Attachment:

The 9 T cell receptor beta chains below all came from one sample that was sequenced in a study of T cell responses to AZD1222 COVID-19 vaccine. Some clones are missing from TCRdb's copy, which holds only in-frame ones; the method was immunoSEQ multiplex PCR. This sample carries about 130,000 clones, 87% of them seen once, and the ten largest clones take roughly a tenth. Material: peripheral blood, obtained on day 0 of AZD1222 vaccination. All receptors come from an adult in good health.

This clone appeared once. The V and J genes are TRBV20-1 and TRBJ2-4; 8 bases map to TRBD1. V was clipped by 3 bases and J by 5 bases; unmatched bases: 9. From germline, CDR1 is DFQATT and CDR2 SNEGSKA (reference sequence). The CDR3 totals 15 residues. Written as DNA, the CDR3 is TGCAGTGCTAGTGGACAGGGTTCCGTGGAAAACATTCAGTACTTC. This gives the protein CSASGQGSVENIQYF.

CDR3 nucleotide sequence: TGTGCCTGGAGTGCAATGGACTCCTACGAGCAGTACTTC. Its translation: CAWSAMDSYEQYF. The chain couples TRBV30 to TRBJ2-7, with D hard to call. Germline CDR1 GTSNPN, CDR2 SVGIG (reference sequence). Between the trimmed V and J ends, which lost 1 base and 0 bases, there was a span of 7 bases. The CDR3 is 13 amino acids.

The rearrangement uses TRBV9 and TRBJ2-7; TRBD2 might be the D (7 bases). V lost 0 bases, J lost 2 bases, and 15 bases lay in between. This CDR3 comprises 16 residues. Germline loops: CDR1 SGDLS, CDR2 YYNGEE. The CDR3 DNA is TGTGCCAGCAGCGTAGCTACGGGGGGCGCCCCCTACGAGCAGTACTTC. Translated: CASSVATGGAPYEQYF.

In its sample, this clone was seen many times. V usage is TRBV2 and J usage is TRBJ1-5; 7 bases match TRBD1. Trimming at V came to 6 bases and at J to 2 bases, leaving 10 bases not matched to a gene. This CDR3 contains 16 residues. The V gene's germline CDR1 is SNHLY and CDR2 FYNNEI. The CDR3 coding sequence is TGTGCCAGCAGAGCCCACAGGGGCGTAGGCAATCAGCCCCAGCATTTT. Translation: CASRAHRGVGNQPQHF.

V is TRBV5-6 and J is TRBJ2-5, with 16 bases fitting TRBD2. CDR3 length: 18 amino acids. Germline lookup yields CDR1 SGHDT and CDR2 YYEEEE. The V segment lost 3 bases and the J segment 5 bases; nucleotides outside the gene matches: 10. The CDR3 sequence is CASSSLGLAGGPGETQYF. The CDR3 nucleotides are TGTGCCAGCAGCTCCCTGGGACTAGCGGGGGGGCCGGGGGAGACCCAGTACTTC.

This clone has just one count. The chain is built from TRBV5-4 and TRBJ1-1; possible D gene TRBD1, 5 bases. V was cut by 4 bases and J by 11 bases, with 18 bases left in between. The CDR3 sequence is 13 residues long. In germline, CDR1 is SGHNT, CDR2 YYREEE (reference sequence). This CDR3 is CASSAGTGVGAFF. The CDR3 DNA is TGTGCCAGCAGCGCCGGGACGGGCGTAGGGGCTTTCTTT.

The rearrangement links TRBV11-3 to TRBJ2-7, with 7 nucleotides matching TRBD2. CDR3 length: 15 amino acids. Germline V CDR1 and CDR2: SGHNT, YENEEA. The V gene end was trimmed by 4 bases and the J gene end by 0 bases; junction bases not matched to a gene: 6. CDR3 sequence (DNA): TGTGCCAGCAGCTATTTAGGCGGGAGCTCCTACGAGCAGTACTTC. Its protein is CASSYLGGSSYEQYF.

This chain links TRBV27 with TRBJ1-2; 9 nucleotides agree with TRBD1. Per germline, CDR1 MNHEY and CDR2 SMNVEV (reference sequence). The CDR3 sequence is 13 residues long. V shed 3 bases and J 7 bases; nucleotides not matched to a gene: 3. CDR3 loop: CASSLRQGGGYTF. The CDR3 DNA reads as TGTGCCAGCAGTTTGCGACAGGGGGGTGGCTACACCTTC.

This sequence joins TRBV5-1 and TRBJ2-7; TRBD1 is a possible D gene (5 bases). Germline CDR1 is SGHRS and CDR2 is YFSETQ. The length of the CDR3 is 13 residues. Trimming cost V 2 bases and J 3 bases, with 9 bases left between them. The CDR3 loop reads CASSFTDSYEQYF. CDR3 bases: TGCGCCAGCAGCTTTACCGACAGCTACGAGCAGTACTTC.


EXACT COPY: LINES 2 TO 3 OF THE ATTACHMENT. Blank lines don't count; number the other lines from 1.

This clone appeared once. The V and J genes are TRBV20-1 and TRBJ2-4; 8 bases map to TRBD1. V was clipped by 3 bases and J by 5 bases; unmatched bases: 9. From germline, CDR1 is DFQATT and CDR2 SNEGSKA (reference sequence). The CDR3 totals 15 residues. Written as DNA, the CDR3 is TGCAGTGCTAGTGGACAGGGTTCCGTGGAAAACATTCAGTACTTC. This gives the protein CSASGQGSVENIQYF.

CDR3 nucleotide sequence: TGTGCCTGGAGTGCAATGGACTCCTACGAGCAGTACTTC. Its translation: CAWSAMDSYEQYF. The chain couples TRBV30 to TRBJ2-7, with D hard to call. Germline CDR1 GTSNPN, CDR2 SVGIG (reference sequence). Between the trimmed V and J ends, which lost 1 base and 0 bases, there was a span of 7 bases. The CDR3 is 13 amino acids.